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Fed: As long as unemployment is high, rates will remain ultra low

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There's still time to take advantage of today's historically low interest rates.

The Federal Reserve pledged again Wednesday that it won't raise the  federal funds rate target -- which helps set other interest rates -- until the unemployment rate falls below 6.5 percent. (The unemployment rate is currently stuck at 7.8 percent.)

"Information received since the Federal Open Market Committee met in December suggests that growth in economic activity paused in recent months, in large part because of weather-related disruptions and other transitory factors," said the Fed in a post-meeting statement. "Employment has continued to expand at a moderate pace but the unemployment rate remains elevated. Household spending and business fixed investment advanced, and the housing sector has shown further improvement."

In light of the improving but still weak economic data and relatively stable outlook for inflation, members of the Federal Open Market Committee (FOMC) voted to leave the federal funds rate target -- which helps set the rate at which banks trade Federal Reserve Bank balances -- at 0 percent to 0.25 percent.

The same day the Federal Reserve announced that it is leaving its interest rate policy alone, for now, the Commerce Department said that gross domestic product (GDP) in the U.S. contracted toward the end of 2012 for the first time since 2009. The negative growth was largely due to substantial cutbacks in defense spending and fewer investments in inventory made by businesses, said the Commerce Department. 

The dual reports underscore the enduring weakness of the U.S. economy, which experts say has captured the Fed's attention to such a degree that the Fed is trying to use nearly every power it has to help the economy recover. 

"They're doing all they can," says Don Dutkowsky, a professor of economics at the Maxwell School of Citizenship and Public Affairs at Syracuse University. "They're not overly worried about inflation at this point and they're trying to get this slow growing economy back to a complete state of health."

What it means for borrowers
As a result, interest rates on everything from home loans to credit cards are going to remain at record lows for some time.

Most credit cards in the United States, for example, are tied to the U.S. prime rate, which is typically 3 percentage points above the federal funds rate. When the  Federal Open Market Committee (FOMC) votes to raise or lower the federal funds rate target, the  U.S. prime rate moves up or down as well.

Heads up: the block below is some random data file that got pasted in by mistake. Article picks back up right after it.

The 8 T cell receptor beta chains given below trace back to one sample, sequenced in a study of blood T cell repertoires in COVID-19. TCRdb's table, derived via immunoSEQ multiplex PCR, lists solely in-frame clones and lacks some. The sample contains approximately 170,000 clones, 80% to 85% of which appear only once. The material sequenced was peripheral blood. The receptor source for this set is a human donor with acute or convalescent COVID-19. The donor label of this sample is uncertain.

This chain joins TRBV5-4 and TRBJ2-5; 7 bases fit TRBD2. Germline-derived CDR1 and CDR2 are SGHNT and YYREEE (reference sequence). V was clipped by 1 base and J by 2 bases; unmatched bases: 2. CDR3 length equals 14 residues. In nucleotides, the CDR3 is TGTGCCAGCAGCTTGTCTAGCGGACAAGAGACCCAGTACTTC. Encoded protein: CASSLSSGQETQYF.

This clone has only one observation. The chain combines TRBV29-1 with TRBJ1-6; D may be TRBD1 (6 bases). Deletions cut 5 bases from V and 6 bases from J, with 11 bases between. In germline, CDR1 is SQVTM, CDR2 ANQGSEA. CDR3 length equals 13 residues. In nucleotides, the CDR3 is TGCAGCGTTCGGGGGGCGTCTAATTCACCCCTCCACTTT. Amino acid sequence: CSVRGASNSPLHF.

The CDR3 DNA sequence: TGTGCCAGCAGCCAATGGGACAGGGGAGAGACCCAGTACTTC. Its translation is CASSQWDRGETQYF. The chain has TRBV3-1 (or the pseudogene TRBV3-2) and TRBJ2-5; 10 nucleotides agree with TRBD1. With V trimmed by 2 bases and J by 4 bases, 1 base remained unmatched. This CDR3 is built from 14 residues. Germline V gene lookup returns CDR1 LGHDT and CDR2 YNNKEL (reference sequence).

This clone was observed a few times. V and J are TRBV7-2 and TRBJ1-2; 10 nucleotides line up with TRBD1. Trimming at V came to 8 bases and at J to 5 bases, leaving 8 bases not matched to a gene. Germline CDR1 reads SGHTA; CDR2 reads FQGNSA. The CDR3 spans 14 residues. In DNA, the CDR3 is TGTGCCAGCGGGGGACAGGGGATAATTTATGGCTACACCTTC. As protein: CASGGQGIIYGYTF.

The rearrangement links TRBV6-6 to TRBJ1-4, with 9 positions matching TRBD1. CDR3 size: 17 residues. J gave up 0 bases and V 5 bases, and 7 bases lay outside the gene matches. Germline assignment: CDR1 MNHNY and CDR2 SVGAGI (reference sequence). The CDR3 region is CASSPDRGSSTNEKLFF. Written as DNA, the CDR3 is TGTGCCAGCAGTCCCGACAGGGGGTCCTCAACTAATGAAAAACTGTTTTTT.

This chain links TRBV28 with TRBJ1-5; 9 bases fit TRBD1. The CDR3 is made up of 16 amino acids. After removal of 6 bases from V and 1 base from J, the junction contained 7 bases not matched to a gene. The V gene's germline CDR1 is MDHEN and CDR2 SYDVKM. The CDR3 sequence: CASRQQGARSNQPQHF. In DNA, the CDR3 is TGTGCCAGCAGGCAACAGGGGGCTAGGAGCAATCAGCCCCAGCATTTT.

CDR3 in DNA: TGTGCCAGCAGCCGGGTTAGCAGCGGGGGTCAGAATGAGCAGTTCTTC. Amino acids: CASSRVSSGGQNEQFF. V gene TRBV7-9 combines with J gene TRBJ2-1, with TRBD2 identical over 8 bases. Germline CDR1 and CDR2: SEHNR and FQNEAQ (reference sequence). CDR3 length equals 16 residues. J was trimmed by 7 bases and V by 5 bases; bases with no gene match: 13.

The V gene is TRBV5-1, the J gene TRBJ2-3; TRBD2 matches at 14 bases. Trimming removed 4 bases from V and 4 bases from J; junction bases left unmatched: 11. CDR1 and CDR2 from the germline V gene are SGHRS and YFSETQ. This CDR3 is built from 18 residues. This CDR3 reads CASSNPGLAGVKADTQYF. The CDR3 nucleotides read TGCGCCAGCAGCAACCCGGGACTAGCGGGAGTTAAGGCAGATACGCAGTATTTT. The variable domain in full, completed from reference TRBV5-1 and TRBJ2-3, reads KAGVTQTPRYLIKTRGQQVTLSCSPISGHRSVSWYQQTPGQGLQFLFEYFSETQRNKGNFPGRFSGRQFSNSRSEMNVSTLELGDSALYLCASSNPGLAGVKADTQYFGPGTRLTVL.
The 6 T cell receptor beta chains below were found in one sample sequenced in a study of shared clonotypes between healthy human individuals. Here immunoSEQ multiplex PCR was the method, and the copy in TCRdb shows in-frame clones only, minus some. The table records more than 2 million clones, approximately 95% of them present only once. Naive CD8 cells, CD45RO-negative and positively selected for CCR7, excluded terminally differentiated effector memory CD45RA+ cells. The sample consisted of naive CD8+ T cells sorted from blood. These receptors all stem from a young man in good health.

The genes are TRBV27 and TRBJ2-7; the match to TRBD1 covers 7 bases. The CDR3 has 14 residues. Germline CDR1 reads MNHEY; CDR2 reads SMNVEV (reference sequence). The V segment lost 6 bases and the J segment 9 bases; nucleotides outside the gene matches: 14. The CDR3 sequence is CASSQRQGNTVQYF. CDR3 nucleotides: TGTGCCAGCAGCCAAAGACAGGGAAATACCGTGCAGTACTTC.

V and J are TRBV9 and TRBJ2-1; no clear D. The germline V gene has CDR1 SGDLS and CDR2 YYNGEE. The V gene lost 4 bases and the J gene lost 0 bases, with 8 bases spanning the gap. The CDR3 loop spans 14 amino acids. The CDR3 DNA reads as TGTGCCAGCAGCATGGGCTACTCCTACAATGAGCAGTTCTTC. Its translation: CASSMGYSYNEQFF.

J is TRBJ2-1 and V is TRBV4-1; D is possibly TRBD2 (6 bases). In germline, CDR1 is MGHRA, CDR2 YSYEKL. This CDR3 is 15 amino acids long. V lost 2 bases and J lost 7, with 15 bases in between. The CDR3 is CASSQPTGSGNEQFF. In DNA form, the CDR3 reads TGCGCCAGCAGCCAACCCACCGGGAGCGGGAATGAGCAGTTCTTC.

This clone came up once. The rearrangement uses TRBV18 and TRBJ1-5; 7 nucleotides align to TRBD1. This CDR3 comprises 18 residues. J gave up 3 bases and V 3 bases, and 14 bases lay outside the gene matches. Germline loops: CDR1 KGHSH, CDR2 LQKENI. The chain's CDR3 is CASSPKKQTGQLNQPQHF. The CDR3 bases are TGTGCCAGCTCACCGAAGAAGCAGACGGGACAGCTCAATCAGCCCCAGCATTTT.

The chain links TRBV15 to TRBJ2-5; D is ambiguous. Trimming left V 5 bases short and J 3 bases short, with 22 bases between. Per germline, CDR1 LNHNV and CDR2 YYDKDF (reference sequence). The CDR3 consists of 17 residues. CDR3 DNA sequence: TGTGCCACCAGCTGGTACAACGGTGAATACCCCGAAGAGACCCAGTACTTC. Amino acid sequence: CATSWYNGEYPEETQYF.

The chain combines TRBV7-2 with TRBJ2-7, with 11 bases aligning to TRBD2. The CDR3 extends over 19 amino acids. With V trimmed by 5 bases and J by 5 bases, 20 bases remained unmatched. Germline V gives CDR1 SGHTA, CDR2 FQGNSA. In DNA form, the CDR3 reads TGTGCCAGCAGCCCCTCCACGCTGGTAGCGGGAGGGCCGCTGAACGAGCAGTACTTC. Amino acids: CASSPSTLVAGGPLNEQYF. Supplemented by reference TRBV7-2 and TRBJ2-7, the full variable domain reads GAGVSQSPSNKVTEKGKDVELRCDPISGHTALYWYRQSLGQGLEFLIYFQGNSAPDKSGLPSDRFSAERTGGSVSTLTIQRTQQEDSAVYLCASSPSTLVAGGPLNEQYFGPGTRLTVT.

The Federal Reserve hopes that by keeping interest rates at historic lows, businesses and consumers will take advantage and borrow more than they otherwise would.

The policy's success, however, has been mixed, say experts. Consumer spending and business spending have both picked up somewhat in the past year. So have the housing and auto markets. However, growth remains slow -- and often unsteady -- and is not yet strong enough to push the U.S. toward the robust recovery the Fed is aiming for.

 "The economy needs more spending," says Dutkowsky. "But it's a lot to expect of businesses to undertake the burst of economy activity," that the economy needs to reach a substantially lower unemployment rate.

Many consumers and small businesses are also facing a historically tight credit market that makes it tough for many people to take advantage of the low-rate loans that are available to some, even if they wanted to, says Rebel Cole, a professor of finance at DePaul University.

"Banks simply aren't lending, except to the most creditworthy customers," says Cole. Some banks have eased their underwriting standards somewhat in the past year, according to Federal Reserve data. However, most have reported to the Fed that they are making few, if any, changes to the tight credit standards they implemented during the recession.  

"It has a huge impact," says Cole. "If firms can't borrow, they can't expand. If they can't expand, they can't hire. Until the banks start lending, you can't jump-start the labor market."

At the same time, many consumers are being hampered by the tighter credit standards and aren't able to make the big ticket purchases they'd otherwise make if they had access to the record low rates that are being offered to people with pristine credit, says Cole.

"What you sort of have is this catch-22," he says. "Until consumers start buying, businesses won't expand." But often what happens is, "consumers aren't buying because banks aren't lending." 

Experts expect more of the same
Despite the structural roadblocks that are making it difficult for the Fed's policies to work as well as the committee hopes, experts say that the Fed is unlikely to give up anytime soon. Experts predict that the Fed will continue focusing on trying to lower the unemployment rate as long as inflation remains stable. 

"The Bernanke Fed has clearly been aggressive in terms of trying to expand this economy and get it to recovery and they continue to be so," says Syracuse University's Dutkowsky. Absent any wild card, such as unusually higher prices, the Fed is likely to stay the course until the unemployment rate hits the Fed's target number, he says.

That, in turn, could take some time, say experts. The unemployment rate "has been distorted by people giving up and leaving the labor force," says DePaul University's Cole. "The labor market really hasn't improved much at all since the worst of the financial recession and that's really why the Fed has been concerned."

See related: Why your traditional credit score is becoming obsolete

Published: January 30, 2013


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